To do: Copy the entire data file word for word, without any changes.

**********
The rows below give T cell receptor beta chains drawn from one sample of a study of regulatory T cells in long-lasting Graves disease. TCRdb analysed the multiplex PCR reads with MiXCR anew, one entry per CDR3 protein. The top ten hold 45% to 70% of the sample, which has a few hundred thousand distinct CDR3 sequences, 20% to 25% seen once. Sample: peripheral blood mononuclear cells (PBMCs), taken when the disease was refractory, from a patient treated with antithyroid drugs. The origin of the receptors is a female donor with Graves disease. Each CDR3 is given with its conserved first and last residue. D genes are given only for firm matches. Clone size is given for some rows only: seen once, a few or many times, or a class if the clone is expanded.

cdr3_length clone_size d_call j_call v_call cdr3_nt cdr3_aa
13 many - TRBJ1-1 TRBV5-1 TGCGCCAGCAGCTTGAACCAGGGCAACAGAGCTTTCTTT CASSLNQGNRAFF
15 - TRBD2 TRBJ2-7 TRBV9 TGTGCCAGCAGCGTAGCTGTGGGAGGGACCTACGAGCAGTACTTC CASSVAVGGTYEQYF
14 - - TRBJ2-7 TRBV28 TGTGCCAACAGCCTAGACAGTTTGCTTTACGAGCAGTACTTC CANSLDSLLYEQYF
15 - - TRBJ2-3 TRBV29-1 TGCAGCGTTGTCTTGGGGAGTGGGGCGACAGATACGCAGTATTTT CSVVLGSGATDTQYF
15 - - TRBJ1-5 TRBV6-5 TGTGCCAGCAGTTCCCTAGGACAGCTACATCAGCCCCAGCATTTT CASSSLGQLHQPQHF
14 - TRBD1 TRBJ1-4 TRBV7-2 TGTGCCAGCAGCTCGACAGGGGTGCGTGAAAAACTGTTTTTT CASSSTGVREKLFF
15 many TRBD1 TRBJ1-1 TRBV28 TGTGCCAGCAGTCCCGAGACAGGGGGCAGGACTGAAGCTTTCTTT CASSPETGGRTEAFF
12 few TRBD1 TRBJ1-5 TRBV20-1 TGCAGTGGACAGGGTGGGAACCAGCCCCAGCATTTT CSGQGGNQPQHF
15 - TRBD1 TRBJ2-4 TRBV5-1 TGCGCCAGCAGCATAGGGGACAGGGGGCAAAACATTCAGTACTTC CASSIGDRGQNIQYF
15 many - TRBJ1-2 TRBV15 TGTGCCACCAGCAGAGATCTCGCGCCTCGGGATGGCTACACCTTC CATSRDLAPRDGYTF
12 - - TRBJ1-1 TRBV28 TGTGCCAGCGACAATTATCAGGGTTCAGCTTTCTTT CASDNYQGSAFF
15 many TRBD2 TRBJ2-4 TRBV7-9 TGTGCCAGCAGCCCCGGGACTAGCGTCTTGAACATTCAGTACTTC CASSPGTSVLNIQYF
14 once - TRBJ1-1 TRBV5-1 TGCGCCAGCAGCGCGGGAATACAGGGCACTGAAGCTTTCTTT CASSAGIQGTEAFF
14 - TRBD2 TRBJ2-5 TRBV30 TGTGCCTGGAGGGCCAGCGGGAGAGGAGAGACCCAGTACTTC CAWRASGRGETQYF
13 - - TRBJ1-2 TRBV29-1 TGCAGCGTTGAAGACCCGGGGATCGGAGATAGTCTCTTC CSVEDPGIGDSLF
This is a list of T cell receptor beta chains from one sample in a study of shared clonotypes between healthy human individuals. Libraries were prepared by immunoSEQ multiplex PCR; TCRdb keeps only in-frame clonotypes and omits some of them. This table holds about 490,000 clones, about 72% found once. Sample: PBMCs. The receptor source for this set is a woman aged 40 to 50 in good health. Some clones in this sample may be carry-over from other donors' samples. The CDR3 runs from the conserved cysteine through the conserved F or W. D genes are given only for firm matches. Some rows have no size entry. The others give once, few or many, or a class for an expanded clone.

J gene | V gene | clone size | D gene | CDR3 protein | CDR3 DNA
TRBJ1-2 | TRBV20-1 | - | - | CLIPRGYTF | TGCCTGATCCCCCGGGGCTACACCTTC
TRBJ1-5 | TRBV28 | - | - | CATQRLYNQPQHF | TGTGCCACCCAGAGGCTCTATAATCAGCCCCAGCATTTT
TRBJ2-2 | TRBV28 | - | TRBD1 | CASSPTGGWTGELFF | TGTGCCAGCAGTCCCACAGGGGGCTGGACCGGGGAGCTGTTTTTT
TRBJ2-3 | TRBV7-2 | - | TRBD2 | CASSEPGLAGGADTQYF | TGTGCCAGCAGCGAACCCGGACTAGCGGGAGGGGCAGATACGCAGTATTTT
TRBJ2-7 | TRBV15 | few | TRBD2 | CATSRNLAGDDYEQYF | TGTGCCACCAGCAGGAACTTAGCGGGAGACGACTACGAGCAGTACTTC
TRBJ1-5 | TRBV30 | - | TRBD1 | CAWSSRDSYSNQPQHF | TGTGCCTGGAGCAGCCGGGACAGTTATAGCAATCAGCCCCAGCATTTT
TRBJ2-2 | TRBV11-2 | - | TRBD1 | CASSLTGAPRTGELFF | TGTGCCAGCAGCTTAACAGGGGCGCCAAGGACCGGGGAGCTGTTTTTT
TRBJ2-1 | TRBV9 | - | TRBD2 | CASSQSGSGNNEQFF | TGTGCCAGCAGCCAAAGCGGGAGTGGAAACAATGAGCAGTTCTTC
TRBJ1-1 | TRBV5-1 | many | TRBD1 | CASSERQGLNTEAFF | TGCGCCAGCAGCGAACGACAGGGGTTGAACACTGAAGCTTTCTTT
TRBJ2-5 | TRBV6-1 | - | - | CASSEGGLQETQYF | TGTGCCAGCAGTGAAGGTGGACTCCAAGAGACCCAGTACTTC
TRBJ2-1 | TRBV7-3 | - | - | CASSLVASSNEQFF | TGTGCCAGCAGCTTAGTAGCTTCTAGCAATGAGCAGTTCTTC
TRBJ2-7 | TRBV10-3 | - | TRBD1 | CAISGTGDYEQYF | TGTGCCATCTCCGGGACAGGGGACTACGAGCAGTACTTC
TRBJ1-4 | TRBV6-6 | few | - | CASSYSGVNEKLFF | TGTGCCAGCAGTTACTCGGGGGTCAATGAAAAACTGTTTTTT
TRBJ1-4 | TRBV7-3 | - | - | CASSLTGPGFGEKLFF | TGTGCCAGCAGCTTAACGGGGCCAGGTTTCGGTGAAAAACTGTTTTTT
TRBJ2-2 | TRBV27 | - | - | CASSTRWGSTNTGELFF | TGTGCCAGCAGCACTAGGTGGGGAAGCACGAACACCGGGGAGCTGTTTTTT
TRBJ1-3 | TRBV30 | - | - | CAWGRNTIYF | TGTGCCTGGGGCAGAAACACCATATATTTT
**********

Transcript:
The rows below give T cell receptor beta chains drawn from one sample of a study of regulatory T cells in long-lasting Graves disease. TCRdb analysed the multiplex PCR reads with MiXCR anew, one entry per CDR3 protein. The top ten hold 45% to 70% of the sample, which has a few hundred thousand distinct CDR3 sequences, 20% to 25% seen once. Sample: peripheral blood mononuclear cells (PBMCs), taken when the disease was refractory, from a patient treated with antithyroid drugs. The origin of the receptors is a female donor with Graves disease. Each CDR3 is given with its conserved first and last residue. D genes are given only for firm matches. Clone size is given for some rows only: seen once, a few or many times, or a class if the clone is expanded.

cdr3_length clone_size d_call j_call v_call cdr3_nt cdr3_aa
13 many - TRBJ1-1 TRBV5-1 TGCGCCAGCAGCTTGAACCAGGGCAACAGAGCTTTCTTT CASSLNQGNRAFF
15 - TRBD2 TRBJ2-7 TRBV9 TGTGCCAGCAGCGTAGCTGTGGGAGGGACCTACGAGCAGTACTTC CASSVAVGGTYEQYF
14 - - TRBJ2-7 TRBV28 TGTGCCAACAGCCTAGACAGTTTGCTTTACGAGCAGTACTTC CANSLDSLLYEQYF
15 - - TRBJ2-3 TRBV29-1 TGCAGCGTTGTCTTGGGGAGTGGGGCGACAGATACGCAGTATTTT CSVVLGSGATDTQYF
15 - - TRBJ1-5 TRBV6-5 TGTGCCAGCAGTTCCCTAGGACAGCTACATCAGCCCCAGCATTTT CASSSLGQLHQPQHF
14 - TRBD1 TRBJ1-4 TRBV7-2 TGTGCCAGCAGCTCGACAGGGGTGCGTGAAAAACTGTTTTTT CASSSTGVREKLFF
15 many TRBD1 TRBJ1-1 TRBV28 TGTGCCAGCAGTCCCGAGACAGGGGGCAGGACTGAAGCTTTCTTT CASSPETGGRTEAFF
12 few TRBD1 TRBJ1-5 TRBV20-1 TGCAGTGGACAGGGTGGGAACCAGCCCCAGCATTTT CSGQGGNQPQHF
15 - TRBD1 TRBJ2-4 TRBV5-1 TGCGCCAGCAGCATAGGGGACAGGGGGCAAAACATTCAGTACTTC CASSIGDRGQNIQYF
15 many - TRBJ1-2 TRBV15 TGTGCCACCAGCAGAGATCTCGCGCCTCGGGATGGCTACACCTTC CATSRDLAPRDGYTF
12 - - TRBJ1-1 TRBV28 TGTGCCAGCGACAATTATCAGGGTTCAGCTTTCTTT CASDNYQGSAFF
15 many TRBD2 TRBJ2-4 TRBV7-9 TGTGCCAGCAGCCCCGGGACTAGCGTCTTGAACATTCAGTACTTC CASSPGTSVLNIQYF
14 once - TRBJ1-1 TRBV5-1 TGCGCCAGCAGCGCGGGAATACAGGGCACTGAAGCTTTCTTT CASSAGIQGTEAFF
14 - TRBD2 TRBJ2-5 TRBV30 TGTGCCTGGAGGGCCAGCGGGAGAGGAGAGACCCAGTACTTC CAWRASGRGETQYF
13 - - TRBJ1-2 TRBV29-1 TGCAGCGTTGAAGACCCGGGGATCGGAGATAGTCTCTTC CSVEDPGIGDSLF
This is a list of T cell receptor beta chains from one sample in a study of shared clonotypes between healthy human individuals. Libraries were prepared by immunoSEQ multiplex PCR; TCRdb keeps only in-frame clonotypes and omits some of them. This table holds about 490,000 clones, about 72% found once. Sample: PBMCs. The receptor source for this set is a woman aged 40 to 50 in good health. Some clones in this sample may be carry-over from other donors' samples. The CDR3 runs from the conserved cysteine through the conserved F or W. D genes are given only for firm matches. Some rows have no size entry. The others give once, few or many, or a class for an expanded clone.

J gene | V gene | clone size | D gene | CDR3 protein | CDR3 DNA
TRBJ1-2 | TRBV20-1 | - | - | CLIPRGYTF | TGCCTGATCCCCCGGGGCTACACCTTC
TRBJ1-5 | TRBV28 | - | - | CATQRLYNQPQHF | TGTGCCACCCAGAGGCTCTATAATCAGCCCCAGCATTTT
TRBJ2-2 | TRBV28 | - | TRBD1 | CASSPTGGWTGELFF | TGTGCCAGCAGTCCCACAGGGGGCTGGACCGGGGAGCTGTTTTTT
TRBJ2-3 | TRBV7-2 | - | TRBD2 | CASSEPGLAGGADTQYF | TGTGCCAGCAGCGAACCCGGACTAGCGGGAGGGGCAGATACGCAGTATTTT
TRBJ2-7 | TRBV15 | few | TRBD2 | CATSRNLAGDDYEQYF | TGTGCCACCAGCAGGAACTTAGCGGGAGACGACTACGAGCAGTACTTC
TRBJ1-5 | TRBV30 | - | TRBD1 | CAWSSRDSYSNQPQHF | TGTGCCTGGAGCAGCCGGGACAGTTATAGCAATCAGCCCCAGCATTTT
TRBJ2-2 | TRBV11-2 | - | TRBD1 | CASSLTGAPRTGELFF | TGTGCCAGCAGCTTAACAGGGGCGCCAAGGACCGGGGAGCTGTTTTTT
TRBJ2-1 | TRBV9 | - | TRBD2 | CASSQSGSGNNEQFF | TGTGCCAGCAGCCAAAGCGGGAGTGGAAACAATGAGCAGTTCTTC
TRBJ1-1 | TRBV5-1 | many | TRBD1 | CASSERQGLNTEAFF | TGCGCCAGCAGCGAACGACAGGGGTTGAACACTGAAGCTTTCTTT
TRBJ2-5 | TRBV6-1 | - | - | CASSEGGLQETQYF | TGTGCCAGCAGTGAAGGTGGACTCCAAGAGACCCAGTACTTC
TRBJ2-1 | TRBV7-3 | - | - | CASSLVASSNEQFF | TGTGCCAGCAGCTTAGTAGCTTCTAGCAATGAGCAGTTCTTC
TRBJ2-7 | TRBV10-3 | - | TRBD1 | CAISGTGDYEQYF | TGTGCCATCTCCGGGACAGGGGACTACGAGCAGTACTTC
TRBJ1-4 | TRBV6-6 | few | - | CASSYSGVNEKLFF | TGTGCCAGCAGTTACTCGGGGGTCAATGAAAAACTGTTTTTT
TRBJ1-4 | TRBV7-3 | - | - | CASSLTGPGFGEKLFF | TGTGCCAGCAGCTTAACGGGGCCAGGTTTCGGTGAAAAACTGTTTTTT
TRBJ2-2 | TRBV27 | - | - | CASSTRWGSTNTGELFF | TGTGCCAGCAGCACTAGGTGGGGAAGCACGAACACCGGGGAGCTGTTTTTT
TRBJ1-3 | TRBV30 | - | - | CAWGRNTIYF | TGTGCCTGGGGCAGAAACACCATATATTTT